- Lundergan Grimes uses ‘war on women’ strategy to attack McConnell
- Rep. Jeff Miller: ‘Ain’t no leash for VA’
- Al Qaeda nets $125M from ransom payoffs from Europe since 2008
- Ohio Gov. John Kasich cruising to re-election: survey
- Landslide hits Indian village; 150 may be trapped
- Albania bank loses $7M in theft; police arrest 2
- Gov. Mike Pence irked as Obama sends illegals to Indiana on sly
- Israel, White House say Obama phone call to demand cease-fire was fake
- Nancy Pelosi: Deporting kids un-Christian, sends them ‘into a burning building’
- Islamist militants seize special forces base in Benghazi, Libya
Prison life has never been so good! Uncle Sam now pays for TV, drugs
IG report finds lack of oversight for payments
Question of the Day
Food stamps. Free meals. Cable TV. Unemployment and disability benefits. And now prescription drugs.
It’s a good time to be in prison, where inmates are mistakenly receiving tens of millions of dollars in benefits at taxpayer expense.
The latest folly comes compliments of Medicare, which gave such poor oversight to its prescription coverage that it allowed $11.7 million in drug benefits to go to inmates from 2006 to 2010, according a report released Monday by the Health and Human Services inspector general.
“Individuals who are incarcerated in correctional facilities … are generally not eligible for federal health care benefits,” the agency’s internal watchdog said in a report that blamed officials at the Centers for Medicare and Medicaid Services for poor management.
Investigators found that medical companies that gave drugs to inmates were improperly allowed to claim Medicare reimbursements because CMS lacked the safeguards necessary to screen out prisoners, and did not supply the medical companies the information needed to check for themselves.
The revelation was made a year after the same inspector general found that Medicare inappropriately paid $33.6 million to health care providers to cover costs associated with medical treatment for inmates.
CMS officials acknowledged the problem but said their accounting is so disorganized that they don’t even have a way to recoup the drug benefits they have misspent.
An audit last fall by the inspector general of the Social Security Administration found more problems with prisoners receiving taxpayer dollars. In a sampling of 100 Social Security disability recipients, one out of four had been receiving the benefit — wrongfully — while incarcerated.
“There’s no effective way to stop these improper payments, because no one really has any incentive,” said Michael Cannon, a health policy analyst at the Cato Institute, a libertarian think tank. “It’s all someone else’s money, so nobody cares to prevent fraud as much as they should. This is maybe the main reason why government is less efficient than markets.”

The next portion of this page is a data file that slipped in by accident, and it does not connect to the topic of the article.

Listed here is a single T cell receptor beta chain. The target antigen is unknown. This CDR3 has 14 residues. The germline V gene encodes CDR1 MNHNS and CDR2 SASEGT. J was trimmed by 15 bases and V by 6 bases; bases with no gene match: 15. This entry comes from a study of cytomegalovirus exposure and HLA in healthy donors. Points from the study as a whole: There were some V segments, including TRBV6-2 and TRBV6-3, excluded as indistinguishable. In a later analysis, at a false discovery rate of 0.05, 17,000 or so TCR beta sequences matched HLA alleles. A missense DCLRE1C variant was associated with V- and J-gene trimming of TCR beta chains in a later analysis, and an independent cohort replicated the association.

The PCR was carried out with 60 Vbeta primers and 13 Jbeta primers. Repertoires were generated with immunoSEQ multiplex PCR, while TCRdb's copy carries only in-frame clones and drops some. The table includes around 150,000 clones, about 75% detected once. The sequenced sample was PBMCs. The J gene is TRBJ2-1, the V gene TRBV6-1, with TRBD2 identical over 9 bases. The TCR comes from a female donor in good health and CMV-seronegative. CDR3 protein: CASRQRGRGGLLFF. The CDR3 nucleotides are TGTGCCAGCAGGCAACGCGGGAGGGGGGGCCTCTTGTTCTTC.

Getting an exact amount of how much is being wasted annually from Medicare payment mistakes is difficult, but some estimates place the number as high as $50 billion.
Erroneous benefits to prisoners also have been flowing through states. Investigations at the state level found $1 million in food stamps given to inmates in Louisiana. Fiscal watchdog Citizens Against Government Waste reported that prisons in Illinois spent $2.3 million on cable TV bills. A House of Representatives hearing in September found that prisoners received $23 million in unemployment benefits in New Jersey, $2 million in Illinois and $600,000 in Wisconsin.
“It is an injustice that the tax dollars of law-abiding citizens are paying for these benefit checks for people who have broken the law and simply should not qualify for these benefits,” Rep. David G. Reichert, a Washington Republican who chairs the Ways and Means Human Resources subcommittee, said during the hearing.
Benefits behind bars
Medicare Part D pays for prescription drugs, but convicted felons are supposed to lose their benefits when they go to prison — along with many of their other rights and privileges. Instead, the Justice Department’s Bureau of Prisons takes charge of many health concerns for inmates.
Officials at CMS agreed there was a problem and said they would work to fix it.
© Copyright 2014 The Washington Times, LLC. Click here for reprint permission.
About the Author
Phillip Swarts is an investigative reporter for The Washington Times, covering fiscal waste, fraud and political ethics. He is a graduate of the Medill School of Journalism at Northwestern University and previously worked as an investigative reporter for the Washington Guardian. Phillip can be reached at firstname.lastname@example.org.
- Christians flee Mosul after ISIL threat: Convert to Islam or die
- Ex-Gitmo detainee Moazzam Begg charged with terrorism
- Chicago shooting spree: 22 people shot in 12 hours
- U.S. bests Iran to advance to the Gold Medal match at the FIVB World League Finals
- Bill Maher blames Hamas for Gaza violence: 'Do you really expect the Israelis not to retaliate?'
Latest Blog Entries
TWT Video Picks
- Boehner rules out impeachment: 'Scam started by Democrats'
- Patent workers paid to exercise, shop, do chores: report
- Fla. mom arrested for allowing 7-year-old son to walk to park alone
- CARSON: Rudderless U.S. foreign policy
- Obama thanks Muslims for 'building the very fabric of our nation'
- Obama mum on where illegal immigrant children are sheltered
- Smugglers, rainstorm combine to poke holes in border fence
- Defense lawyer: McDonnell's wife had 'crush' on CEO
- Federal judge grants 90-day stay in D.C. gun case
- Feds sue Pennsylvania State Police over women's fitness tests
Obama's biggest White House 'fails'
Celebrities turned politicians
Athletes turned actors
20 gadgets that changed the world